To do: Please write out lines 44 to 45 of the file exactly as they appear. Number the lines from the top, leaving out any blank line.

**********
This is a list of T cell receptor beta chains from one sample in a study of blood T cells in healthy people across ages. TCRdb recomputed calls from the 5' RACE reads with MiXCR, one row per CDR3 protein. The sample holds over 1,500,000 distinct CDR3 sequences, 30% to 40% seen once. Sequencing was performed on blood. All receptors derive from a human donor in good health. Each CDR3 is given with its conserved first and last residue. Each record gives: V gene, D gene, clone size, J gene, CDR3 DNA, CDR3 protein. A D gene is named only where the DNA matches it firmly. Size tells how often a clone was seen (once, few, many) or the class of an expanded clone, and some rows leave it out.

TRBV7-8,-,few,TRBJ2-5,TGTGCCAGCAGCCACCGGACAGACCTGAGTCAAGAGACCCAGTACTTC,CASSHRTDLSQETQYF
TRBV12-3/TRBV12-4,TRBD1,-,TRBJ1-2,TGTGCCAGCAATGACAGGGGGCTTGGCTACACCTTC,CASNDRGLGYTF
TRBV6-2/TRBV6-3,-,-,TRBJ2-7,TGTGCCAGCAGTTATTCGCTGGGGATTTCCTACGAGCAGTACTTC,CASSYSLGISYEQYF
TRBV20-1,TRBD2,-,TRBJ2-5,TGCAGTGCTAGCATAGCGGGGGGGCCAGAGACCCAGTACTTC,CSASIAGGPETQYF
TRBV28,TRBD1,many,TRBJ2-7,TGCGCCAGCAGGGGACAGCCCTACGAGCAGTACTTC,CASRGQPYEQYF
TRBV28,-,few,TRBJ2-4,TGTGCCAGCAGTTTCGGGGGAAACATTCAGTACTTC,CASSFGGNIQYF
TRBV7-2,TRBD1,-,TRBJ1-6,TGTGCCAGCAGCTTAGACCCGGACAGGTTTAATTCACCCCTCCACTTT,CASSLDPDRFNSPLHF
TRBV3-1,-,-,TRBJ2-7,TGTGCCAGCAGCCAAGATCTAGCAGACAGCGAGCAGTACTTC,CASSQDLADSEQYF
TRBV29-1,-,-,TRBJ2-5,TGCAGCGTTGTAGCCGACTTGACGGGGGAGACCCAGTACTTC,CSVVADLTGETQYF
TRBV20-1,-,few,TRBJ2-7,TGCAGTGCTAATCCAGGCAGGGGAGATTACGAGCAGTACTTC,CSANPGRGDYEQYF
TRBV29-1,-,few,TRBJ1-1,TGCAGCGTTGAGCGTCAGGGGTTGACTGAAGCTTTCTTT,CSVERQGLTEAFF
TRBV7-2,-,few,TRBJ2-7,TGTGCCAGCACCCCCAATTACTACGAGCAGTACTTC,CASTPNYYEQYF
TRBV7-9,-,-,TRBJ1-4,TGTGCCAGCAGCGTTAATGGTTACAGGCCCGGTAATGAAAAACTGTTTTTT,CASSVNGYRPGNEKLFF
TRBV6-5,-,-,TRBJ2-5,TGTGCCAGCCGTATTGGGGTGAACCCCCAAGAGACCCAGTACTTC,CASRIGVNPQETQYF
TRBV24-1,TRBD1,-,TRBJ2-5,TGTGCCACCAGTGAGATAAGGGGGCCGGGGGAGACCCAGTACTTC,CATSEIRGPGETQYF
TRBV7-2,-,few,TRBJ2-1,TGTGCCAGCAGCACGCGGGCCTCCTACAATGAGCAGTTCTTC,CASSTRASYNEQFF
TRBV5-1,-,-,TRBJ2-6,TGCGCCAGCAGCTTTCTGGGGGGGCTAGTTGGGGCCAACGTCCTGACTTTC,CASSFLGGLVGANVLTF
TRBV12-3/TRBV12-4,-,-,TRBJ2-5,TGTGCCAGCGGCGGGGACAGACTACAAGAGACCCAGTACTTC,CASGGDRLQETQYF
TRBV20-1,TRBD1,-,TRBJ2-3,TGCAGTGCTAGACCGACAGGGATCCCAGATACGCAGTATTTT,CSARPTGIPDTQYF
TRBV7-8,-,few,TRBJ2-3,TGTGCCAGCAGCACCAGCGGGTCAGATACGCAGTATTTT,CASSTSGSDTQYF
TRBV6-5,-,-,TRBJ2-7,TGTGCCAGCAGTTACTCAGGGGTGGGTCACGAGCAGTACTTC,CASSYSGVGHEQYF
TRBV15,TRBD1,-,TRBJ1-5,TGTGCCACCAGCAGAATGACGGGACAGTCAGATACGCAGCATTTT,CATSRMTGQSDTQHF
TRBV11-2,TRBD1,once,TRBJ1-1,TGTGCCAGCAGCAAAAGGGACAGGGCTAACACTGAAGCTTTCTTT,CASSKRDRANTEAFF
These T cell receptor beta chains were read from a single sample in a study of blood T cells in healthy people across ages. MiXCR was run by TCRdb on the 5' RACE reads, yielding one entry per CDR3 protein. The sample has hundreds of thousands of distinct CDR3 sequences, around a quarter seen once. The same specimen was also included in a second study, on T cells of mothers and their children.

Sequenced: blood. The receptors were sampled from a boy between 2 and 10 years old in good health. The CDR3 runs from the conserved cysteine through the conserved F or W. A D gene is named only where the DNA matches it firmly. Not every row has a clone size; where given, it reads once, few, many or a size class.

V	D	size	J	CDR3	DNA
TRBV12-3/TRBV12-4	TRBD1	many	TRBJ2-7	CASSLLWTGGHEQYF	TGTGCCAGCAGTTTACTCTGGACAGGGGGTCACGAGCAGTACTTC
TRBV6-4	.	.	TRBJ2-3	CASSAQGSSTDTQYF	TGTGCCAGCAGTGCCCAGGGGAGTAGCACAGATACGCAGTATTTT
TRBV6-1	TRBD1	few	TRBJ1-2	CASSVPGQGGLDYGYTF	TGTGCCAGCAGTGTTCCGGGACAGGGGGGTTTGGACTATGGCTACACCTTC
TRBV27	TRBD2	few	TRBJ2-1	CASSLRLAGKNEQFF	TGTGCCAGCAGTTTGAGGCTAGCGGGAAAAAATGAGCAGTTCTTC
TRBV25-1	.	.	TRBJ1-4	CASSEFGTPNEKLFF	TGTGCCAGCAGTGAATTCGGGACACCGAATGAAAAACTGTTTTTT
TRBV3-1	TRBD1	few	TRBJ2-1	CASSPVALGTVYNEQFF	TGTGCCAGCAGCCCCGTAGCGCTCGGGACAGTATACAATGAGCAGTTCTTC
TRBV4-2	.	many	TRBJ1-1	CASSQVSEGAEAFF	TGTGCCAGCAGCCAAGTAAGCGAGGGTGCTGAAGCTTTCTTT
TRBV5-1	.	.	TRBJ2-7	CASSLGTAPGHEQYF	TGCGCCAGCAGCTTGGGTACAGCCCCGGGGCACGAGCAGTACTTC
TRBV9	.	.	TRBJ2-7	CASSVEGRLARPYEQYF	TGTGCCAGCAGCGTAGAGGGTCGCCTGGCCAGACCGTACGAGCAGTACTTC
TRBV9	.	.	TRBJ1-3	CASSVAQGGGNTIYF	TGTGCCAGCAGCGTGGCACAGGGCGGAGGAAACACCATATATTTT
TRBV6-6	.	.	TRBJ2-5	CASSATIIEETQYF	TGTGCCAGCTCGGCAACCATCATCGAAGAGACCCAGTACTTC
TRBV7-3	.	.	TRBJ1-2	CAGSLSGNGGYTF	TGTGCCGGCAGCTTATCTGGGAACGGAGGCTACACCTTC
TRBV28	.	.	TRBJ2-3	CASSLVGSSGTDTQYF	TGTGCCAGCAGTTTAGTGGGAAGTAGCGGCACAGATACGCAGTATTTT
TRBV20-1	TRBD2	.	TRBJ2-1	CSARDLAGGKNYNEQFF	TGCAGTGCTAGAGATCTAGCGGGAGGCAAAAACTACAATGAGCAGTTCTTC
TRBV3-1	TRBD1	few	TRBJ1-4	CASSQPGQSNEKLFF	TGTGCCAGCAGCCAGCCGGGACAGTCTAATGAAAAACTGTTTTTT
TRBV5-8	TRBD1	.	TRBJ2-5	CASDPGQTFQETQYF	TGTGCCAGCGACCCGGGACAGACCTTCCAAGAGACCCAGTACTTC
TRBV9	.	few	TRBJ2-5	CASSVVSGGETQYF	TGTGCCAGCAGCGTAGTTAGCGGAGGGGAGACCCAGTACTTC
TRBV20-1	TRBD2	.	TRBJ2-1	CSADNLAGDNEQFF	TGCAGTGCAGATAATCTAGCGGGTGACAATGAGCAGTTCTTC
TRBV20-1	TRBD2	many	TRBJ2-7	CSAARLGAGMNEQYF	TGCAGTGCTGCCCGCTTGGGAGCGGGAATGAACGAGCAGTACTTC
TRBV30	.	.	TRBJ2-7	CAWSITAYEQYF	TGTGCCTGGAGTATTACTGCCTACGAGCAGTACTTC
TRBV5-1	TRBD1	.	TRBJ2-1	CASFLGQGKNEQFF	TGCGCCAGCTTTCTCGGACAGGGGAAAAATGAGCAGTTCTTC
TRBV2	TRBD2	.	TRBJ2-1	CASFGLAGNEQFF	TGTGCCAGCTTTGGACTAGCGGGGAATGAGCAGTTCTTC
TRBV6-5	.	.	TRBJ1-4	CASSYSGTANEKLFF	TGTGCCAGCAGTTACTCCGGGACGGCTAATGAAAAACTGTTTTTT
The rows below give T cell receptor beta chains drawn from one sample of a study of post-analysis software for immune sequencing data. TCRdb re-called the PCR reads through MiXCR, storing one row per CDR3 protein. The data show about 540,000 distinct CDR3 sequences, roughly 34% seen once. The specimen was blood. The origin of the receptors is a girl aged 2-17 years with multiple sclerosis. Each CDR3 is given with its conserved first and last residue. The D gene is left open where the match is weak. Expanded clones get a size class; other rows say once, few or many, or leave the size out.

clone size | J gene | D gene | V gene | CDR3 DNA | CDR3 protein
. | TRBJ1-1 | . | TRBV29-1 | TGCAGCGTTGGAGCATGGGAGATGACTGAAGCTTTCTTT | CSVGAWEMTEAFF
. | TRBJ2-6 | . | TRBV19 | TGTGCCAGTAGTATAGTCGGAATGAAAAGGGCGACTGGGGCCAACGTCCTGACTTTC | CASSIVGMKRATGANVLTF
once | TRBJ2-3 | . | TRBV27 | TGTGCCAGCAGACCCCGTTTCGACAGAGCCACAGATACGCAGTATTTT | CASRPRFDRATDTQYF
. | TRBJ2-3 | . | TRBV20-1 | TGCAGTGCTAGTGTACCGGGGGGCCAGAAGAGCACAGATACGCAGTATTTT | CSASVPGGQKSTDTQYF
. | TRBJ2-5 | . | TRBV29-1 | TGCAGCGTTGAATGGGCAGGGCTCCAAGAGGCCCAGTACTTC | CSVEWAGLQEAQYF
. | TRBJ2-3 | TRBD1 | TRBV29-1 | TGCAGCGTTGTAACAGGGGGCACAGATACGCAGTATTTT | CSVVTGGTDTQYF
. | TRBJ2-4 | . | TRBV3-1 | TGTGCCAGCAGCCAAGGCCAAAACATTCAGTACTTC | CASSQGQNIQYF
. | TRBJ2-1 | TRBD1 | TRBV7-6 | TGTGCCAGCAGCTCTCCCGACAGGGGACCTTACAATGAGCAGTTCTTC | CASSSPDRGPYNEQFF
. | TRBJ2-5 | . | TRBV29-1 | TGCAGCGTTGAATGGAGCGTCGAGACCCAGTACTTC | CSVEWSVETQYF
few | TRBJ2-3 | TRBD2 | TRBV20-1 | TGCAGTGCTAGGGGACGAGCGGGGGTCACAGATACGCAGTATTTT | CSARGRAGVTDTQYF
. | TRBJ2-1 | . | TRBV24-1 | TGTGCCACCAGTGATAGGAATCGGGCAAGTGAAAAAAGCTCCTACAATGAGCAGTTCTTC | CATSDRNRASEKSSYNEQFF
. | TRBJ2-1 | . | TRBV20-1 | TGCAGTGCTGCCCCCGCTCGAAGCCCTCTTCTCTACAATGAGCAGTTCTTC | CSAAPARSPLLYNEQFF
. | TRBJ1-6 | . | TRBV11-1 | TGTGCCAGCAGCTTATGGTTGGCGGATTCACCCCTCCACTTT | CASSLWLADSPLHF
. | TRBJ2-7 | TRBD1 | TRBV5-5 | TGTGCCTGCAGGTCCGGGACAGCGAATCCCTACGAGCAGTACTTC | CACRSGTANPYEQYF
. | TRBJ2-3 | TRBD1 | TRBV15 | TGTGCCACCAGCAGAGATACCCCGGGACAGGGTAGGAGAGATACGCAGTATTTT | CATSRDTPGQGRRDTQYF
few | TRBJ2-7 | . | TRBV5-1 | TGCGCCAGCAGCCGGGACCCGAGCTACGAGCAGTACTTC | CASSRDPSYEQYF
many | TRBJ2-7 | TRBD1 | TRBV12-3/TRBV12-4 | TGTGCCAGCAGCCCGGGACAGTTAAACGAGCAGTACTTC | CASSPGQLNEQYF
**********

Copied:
TRBV9	.	few	TRBJ2-5	CASSVVSGGETQYF	TGTGCCAGCAGCGTAGTTAGCGGAGGGGAGACCCAGTACTTC
TRBV20-1	TRBD2	.	TRBJ2-1	CSADNLAGDNEQFF	TGCAGTGCAGATAATCTAGCGGGTGACAATGAGCAGTTCTTC